Oct 2015- Ottawa: Canadian farmers protesting aspects of the TPP trade deal in front of Parliament. In addition to other concerns about their livlihood threatened by the deal, They say the trade deal would allow US milk treated with hormones into the Canadian dairy supply system.

Oct 2015- Ottawa: Canadian farmers protesting aspects of the TPP trade deal in front of Parliament. In addition to other concerns about their livelihood threatened by the deal, They say the trade deal would allow US milk treated with hormones into the Canadian dairy supply system.

Former Health Canada scientist against trade deals.


Canadian Shiv Chopra recently returned from the Hague where a mock international tribunal, and parallel “People’s Assembly”, were discussing if the multi-national bio-tech and chemical giant Monsanto, can be held accountable under human rights laws.

Micro-biologist and veterinarian, for over three decades Chopra was a senior scientific advisor at Health Canada, His job as a regulator was to analyze evidence as to whether to allow or disallow certain chemicals or technologies in food products in Canada.

He is now concerned that potentially dangerous drugs, hormones, etc., in food will be allowed into Canada under aspects of international trade deals like CETA and TPP which he says would override Canadian food safety rules.

Shiv Chopra (PhD) former senior scientific advisor at Health Canada.
Shiv Chopra (PhD) former senior scientific advisor at Health Canada. © supplied

Unlike many who are concerned about the various hormones, antibiotics, chemicals, and GM technologies that are being used in food sources, whether animals or crops, Chopra is able to give insight into the regulatory side of the process.

He says people arguing against giant companies like Monsanto and Bayer (awaiting approval to merge) are aiming at the wrong target.

As a government scientist, he says the multi-nationals couldn’t directly influence his decisions, but they could and allegedly do influence governments. He says it is the governments which in turn pressure scientists to approve potentially, and even known to be dangerous, drugs, processes, or technologies in food production.

Chopra has written about his experiences as a food safety regulator in a 350 page memoir called, Corrupt to the Core – Memoirs of a Health Canada Whistleblower. In it Chopra reports what happened in the 1990s at Health Canada regarding approval of  Bayer’s “Baytril”, an antibiotic used as a growth promoter in food producing animals. The drug was found to cause bacterial resistance in animals putting people eating those animals at risk, and exacerbating the growing concern over resistant ‘superbug’ bacteria. He was told that only one person in a million would die as a result, but he said, that one person was too many, and he would not sign his approval.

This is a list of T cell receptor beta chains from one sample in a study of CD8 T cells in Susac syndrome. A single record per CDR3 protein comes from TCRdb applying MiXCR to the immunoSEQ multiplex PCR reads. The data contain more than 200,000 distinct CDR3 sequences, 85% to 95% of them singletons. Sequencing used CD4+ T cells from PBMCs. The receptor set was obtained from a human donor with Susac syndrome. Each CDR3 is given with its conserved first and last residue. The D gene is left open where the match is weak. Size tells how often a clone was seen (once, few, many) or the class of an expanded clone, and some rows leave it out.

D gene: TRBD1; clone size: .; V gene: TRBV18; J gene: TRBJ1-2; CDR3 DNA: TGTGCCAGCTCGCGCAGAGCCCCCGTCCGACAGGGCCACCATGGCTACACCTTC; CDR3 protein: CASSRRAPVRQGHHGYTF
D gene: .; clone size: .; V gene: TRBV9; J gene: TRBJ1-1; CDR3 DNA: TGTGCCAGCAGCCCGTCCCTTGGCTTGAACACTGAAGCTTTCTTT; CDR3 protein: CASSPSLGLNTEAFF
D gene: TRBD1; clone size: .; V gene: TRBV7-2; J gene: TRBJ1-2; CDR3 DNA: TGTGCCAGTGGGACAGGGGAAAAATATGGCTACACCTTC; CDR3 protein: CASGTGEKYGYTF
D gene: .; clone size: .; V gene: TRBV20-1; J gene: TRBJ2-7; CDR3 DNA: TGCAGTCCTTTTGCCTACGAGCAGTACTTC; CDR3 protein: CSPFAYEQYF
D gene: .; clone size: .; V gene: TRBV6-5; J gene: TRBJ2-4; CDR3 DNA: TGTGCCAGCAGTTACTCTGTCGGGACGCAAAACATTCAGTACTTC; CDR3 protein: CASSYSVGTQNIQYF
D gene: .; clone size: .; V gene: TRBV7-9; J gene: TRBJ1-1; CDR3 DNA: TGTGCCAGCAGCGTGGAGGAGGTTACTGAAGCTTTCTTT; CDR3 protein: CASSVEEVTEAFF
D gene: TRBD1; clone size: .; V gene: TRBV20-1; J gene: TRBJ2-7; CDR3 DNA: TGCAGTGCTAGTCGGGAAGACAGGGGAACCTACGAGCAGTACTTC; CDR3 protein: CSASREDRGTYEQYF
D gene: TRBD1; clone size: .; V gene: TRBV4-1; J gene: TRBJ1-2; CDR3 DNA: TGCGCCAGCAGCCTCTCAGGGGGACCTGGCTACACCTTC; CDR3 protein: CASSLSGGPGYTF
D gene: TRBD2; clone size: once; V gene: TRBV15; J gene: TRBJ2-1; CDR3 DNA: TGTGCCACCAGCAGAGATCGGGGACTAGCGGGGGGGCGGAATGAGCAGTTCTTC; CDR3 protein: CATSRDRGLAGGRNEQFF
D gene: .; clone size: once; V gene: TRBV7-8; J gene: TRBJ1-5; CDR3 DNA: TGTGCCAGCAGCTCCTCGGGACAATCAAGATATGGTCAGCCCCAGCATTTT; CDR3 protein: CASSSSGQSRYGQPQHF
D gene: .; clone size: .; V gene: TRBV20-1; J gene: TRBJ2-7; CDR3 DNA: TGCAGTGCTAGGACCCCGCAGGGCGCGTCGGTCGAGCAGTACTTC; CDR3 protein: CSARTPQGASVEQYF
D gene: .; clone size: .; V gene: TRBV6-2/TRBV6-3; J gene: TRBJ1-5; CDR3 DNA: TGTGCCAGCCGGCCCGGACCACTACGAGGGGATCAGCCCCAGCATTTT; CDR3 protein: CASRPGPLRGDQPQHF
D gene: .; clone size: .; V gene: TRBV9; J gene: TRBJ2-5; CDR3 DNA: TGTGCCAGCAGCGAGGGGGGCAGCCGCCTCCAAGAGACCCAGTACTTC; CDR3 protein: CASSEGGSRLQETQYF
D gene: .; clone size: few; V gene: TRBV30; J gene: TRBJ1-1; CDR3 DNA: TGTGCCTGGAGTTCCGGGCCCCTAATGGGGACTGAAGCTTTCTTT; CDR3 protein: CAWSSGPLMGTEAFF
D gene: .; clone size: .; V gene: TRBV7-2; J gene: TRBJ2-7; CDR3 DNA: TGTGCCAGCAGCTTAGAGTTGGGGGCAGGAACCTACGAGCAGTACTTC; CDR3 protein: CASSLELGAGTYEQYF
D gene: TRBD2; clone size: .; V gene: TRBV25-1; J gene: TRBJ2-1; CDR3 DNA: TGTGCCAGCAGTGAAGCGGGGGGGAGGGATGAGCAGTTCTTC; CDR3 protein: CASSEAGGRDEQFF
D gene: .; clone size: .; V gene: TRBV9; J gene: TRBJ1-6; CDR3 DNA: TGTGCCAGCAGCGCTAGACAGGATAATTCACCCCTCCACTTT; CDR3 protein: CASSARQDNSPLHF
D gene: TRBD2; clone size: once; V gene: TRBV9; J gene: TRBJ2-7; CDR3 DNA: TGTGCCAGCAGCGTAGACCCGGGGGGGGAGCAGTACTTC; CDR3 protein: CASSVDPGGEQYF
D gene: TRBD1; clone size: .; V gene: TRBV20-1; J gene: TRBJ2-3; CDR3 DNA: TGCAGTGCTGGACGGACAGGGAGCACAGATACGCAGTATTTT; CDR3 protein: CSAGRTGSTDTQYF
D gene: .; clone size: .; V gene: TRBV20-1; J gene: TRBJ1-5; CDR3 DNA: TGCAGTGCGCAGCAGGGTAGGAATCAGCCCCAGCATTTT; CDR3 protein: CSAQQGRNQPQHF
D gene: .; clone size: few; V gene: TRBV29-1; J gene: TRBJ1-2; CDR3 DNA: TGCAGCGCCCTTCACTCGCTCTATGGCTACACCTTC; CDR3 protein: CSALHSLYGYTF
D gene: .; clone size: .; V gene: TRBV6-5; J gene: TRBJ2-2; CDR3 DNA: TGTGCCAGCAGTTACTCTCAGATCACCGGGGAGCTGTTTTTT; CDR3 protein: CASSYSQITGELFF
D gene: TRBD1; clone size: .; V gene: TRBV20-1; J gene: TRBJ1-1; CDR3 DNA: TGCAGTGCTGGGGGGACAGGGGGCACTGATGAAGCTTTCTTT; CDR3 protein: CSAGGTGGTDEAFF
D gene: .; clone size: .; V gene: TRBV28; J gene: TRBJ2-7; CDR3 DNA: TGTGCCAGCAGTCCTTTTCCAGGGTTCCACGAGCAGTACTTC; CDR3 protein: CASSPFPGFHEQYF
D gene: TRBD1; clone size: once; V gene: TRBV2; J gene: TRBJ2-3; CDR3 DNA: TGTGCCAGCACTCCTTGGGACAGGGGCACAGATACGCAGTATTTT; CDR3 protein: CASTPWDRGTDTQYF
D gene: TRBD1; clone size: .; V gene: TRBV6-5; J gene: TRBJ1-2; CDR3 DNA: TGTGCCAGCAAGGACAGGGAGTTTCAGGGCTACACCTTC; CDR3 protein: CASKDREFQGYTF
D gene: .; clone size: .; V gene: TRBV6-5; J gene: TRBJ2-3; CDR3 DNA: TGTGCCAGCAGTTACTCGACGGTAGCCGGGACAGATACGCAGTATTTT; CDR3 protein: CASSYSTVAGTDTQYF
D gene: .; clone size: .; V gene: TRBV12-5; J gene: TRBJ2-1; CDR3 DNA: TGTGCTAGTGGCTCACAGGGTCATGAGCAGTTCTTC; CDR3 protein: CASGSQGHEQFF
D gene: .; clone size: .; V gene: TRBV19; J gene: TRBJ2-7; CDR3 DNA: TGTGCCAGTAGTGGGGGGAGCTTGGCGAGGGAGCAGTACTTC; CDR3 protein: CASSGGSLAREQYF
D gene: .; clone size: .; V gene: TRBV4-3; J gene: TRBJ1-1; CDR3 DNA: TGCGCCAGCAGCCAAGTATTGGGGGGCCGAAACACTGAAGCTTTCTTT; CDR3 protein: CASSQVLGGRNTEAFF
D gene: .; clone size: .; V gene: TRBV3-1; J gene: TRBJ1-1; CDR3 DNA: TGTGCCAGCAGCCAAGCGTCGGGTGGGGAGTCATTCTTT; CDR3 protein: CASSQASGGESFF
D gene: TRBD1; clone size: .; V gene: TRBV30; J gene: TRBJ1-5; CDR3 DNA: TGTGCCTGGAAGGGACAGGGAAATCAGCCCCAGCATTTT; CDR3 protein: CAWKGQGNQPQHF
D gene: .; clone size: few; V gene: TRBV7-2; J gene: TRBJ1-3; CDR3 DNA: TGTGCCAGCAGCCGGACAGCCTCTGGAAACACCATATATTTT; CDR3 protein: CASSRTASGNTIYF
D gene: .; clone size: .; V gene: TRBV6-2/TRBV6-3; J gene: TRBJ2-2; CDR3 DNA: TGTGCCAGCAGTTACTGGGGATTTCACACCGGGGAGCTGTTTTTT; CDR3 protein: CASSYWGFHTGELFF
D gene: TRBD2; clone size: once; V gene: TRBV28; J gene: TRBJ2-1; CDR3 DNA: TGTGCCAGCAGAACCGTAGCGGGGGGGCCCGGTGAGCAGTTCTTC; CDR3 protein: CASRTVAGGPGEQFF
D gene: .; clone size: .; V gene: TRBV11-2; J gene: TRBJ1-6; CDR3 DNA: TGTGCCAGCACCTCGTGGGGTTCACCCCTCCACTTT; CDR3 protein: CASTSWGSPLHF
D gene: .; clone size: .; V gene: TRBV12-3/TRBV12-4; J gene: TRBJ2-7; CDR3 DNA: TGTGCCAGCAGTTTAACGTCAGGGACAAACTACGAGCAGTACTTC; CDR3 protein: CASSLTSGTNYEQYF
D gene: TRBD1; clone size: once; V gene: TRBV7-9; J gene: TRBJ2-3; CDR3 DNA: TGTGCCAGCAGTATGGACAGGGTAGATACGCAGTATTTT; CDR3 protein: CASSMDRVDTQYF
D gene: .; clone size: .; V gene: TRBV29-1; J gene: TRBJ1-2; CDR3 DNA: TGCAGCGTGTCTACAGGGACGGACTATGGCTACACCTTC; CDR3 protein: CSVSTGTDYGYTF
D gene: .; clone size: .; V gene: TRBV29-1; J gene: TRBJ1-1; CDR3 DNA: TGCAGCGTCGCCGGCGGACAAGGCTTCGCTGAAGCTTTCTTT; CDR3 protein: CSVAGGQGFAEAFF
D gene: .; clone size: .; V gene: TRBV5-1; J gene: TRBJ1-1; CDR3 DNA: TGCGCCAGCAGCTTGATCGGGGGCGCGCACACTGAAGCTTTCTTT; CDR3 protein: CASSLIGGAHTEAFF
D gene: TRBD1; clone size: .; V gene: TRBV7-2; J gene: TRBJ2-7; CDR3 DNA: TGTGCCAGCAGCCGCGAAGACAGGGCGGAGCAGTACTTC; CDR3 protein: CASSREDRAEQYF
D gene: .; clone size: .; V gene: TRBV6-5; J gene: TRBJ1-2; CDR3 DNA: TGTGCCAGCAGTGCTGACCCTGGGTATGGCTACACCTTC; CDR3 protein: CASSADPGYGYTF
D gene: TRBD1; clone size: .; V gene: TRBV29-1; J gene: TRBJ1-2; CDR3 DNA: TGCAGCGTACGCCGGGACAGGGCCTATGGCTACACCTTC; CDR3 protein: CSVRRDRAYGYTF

This is similar to the case with rGBH, a synthetic growth hormone that promotes milk production in dairy cows. It is a questionable drug in terms of its effects on humans, but is known to cause greater infections in cows, requiring more antibiotic use, in turn increasing concern over creating antibiotic resistance in bacteria.

YouTube video by the Canadian Council on Food Sovereignty and Health (food advocacy group)

In a similar Gaps Analysis Report of 1998 Chopra indicated why he and fellow Health Canada scientists refused to approve controversial bovine growth hormone (rBST) for use in Canada and how a Health Canada File Manager kept human safety data on rBST from scientists and regulators. His October 2000 Roadblocks Report on the Human Safety Approval of Baytril  account of the pressures put by Health Canada managers on scientists and regulators to pass unsafe drugs for use in food-producing animals

In a press release, Chopra said, ““There are two kinds of science today, one for the public good, or public interest and the other for the corporate interest.”  He feels these huge international trade deals like NAFTA, CETA, TPP and so on are for the benefit of the latter.

Additional information-sources

Categories: Economy, Environment, Health, International, Internet, Science and Technology, Politics, Society
Tags: , , , , , , ,

Do you want to report an error or a typo? Click here!

@*@ Comments

Leave a Reply

Note: By submitting your comments, you acknowledge that Radio Canada International has the right to reproduce, broadcast and publicize those comments or any part thereof in any manner whatsoever. Radio Canada International does not endorse any of the views posted. Your comments will be pre-moderated and published if they meet Netiquette guidelines.

When you express your personal opinion in an online forum, you must be as courteous as if you were speaking with someone face-to-face. Insults and personal attacks will not be tolerated. To disagree with an opinion, an idea or an event is one thing, but to show disrespect for other people is quite another. Great minds don’t always think alike—and that’s precisely what makes online dialogue so interesting and valuable.

Netiquette is the set of rules of conduct governing how you should behave when communicating via the Internet. Before you post a message to a blog or forum, it’s important to read and understand these rules. Otherwise, you may be banned from posting.